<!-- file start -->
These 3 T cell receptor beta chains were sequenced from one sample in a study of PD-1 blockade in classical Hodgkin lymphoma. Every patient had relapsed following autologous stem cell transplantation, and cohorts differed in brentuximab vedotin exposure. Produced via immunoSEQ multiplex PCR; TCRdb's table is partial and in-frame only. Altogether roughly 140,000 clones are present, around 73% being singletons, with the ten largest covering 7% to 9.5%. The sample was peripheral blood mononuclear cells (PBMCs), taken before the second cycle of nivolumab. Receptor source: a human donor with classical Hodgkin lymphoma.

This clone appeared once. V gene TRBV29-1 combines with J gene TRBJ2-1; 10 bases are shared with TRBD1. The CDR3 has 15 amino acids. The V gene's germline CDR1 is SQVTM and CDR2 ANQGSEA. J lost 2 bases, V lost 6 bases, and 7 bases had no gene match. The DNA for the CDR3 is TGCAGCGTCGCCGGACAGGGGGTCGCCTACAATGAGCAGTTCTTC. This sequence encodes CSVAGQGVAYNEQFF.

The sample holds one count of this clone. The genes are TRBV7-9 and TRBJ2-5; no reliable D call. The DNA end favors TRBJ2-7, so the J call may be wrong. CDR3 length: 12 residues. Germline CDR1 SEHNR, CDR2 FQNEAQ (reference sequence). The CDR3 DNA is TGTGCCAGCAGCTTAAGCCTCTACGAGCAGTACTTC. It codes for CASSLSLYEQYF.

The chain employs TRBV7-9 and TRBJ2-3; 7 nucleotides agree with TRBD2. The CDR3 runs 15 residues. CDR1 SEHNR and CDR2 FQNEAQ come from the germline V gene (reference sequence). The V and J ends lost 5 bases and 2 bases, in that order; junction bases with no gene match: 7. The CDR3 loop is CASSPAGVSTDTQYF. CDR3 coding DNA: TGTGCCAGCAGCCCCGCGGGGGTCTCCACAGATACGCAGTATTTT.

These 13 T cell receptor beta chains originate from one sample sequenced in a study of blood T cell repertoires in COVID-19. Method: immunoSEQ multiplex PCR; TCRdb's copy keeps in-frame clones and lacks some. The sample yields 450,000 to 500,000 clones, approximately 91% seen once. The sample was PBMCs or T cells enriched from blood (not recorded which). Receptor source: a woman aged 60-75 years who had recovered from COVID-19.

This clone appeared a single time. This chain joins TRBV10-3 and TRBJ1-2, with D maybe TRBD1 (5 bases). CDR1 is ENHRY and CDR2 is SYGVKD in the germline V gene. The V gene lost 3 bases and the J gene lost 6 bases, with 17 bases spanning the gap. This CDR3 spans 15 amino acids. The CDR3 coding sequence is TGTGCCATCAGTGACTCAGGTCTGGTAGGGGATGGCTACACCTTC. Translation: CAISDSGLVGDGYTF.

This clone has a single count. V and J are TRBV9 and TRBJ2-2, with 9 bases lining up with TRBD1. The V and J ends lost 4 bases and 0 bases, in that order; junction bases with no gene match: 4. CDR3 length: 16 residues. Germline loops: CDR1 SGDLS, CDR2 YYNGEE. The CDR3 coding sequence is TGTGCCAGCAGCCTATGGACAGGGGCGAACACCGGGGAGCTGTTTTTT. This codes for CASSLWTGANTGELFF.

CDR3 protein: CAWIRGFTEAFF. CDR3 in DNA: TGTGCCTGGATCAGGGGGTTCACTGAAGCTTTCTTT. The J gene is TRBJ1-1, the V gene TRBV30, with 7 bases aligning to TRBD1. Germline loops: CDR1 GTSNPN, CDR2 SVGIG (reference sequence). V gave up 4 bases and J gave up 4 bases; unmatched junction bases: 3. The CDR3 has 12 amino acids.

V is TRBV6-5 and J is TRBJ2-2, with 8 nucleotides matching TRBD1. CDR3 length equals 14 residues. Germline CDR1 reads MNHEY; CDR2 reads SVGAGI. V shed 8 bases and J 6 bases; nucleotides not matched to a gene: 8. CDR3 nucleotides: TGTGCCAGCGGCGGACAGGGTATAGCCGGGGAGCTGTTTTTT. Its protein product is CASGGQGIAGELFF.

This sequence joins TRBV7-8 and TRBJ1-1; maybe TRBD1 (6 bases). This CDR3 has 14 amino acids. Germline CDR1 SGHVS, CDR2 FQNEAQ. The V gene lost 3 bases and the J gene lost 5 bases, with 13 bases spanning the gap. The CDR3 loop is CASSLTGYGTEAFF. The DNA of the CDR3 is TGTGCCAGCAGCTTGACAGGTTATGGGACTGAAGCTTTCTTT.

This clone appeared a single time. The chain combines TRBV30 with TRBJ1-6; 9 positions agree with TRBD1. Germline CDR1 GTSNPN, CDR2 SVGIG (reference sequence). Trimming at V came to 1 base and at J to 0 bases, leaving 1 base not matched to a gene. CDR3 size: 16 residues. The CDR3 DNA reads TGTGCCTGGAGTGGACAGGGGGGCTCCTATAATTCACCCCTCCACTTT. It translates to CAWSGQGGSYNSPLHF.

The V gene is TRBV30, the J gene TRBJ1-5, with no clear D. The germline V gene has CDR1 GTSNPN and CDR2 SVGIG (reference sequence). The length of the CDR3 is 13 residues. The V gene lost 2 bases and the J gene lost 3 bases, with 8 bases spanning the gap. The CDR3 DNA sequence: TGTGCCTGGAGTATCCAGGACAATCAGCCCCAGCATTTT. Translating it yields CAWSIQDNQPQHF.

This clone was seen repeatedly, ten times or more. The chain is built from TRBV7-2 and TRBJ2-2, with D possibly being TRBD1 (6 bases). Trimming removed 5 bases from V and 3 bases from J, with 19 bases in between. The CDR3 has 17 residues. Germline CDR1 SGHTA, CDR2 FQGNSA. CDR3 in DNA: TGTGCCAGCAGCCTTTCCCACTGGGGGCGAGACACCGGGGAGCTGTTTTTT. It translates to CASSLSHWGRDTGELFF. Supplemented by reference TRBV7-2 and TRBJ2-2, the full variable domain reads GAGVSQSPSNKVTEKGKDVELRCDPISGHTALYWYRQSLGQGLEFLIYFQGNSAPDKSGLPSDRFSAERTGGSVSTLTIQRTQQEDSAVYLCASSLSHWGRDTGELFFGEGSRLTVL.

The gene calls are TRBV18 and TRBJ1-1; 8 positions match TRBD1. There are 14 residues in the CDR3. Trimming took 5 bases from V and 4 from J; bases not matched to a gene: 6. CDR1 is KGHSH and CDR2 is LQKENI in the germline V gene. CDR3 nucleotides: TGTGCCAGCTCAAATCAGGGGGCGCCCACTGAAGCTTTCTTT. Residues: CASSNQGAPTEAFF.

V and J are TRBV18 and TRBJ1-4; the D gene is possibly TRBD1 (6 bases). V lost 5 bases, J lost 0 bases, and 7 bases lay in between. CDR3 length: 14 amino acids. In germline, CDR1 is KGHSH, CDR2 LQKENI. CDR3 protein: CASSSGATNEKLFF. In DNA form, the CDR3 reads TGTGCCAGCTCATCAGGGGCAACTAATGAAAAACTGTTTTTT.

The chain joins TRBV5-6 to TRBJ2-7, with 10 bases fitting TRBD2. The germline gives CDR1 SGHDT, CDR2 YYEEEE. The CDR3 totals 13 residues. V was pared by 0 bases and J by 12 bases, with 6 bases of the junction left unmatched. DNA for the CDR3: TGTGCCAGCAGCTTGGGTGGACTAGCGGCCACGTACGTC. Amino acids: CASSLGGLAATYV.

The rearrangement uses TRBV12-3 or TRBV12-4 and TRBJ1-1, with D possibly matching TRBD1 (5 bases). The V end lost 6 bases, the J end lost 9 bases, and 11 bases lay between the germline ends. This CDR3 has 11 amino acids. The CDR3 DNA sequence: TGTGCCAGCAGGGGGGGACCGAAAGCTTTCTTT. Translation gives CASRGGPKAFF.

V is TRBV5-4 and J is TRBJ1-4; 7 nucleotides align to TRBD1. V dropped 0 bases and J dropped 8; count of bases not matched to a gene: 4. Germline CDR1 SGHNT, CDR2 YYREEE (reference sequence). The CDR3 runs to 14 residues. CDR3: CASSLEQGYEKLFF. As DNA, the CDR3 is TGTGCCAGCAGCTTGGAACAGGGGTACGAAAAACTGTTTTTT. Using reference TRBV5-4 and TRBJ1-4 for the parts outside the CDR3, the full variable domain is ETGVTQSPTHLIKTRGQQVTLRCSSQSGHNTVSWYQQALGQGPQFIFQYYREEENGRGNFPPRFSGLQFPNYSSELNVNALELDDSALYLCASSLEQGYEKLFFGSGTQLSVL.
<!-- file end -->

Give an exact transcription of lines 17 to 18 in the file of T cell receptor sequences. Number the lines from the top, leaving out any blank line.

The rearrangement uses TRBV12-3 or TRBV12-4 and TRBJ1-1, with D possibly matching TRBD1 (5 bases). The V end lost 6 bases, the J end lost 9 bases, and 11 bases lay between the germline ends. This CDR3 has 11 amino acids. The CDR3 DNA sequence: TGTGCCAGCAGGGGGGGACCGAAAGCTTTCTTT. Translation gives CASRGGPKAFF.

V is TRBV5-4 and J is TRBJ1-4; 7 nucleotides align to TRBD1. V dropped 0 bases and J dropped 8; count of bases not matched to a gene: 4. Germline CDR1 SGHNT, CDR2 YYREEE (reference sequence). The CDR3 runs to 14 residues. CDR3: CASSLEQGYEKLFF. As DNA, the CDR3 is TGTGCCAGCAGCTTGGAACAGGGGTACGAAAAACTGTTTTTT. Using reference TRBV5-4 and TRBJ1-4 for the parts outside the CDR3, the full variable domain is ETGVTQSPTHLIKTRGQQVTLRCSSQSGHNTVSWYQQALGQGPQFIFQYYREEENGRGNFPPRFSGLQFPNYSSELNVNALELDDSALYLCASSLEQGYEKLFFGSGTQLSVL.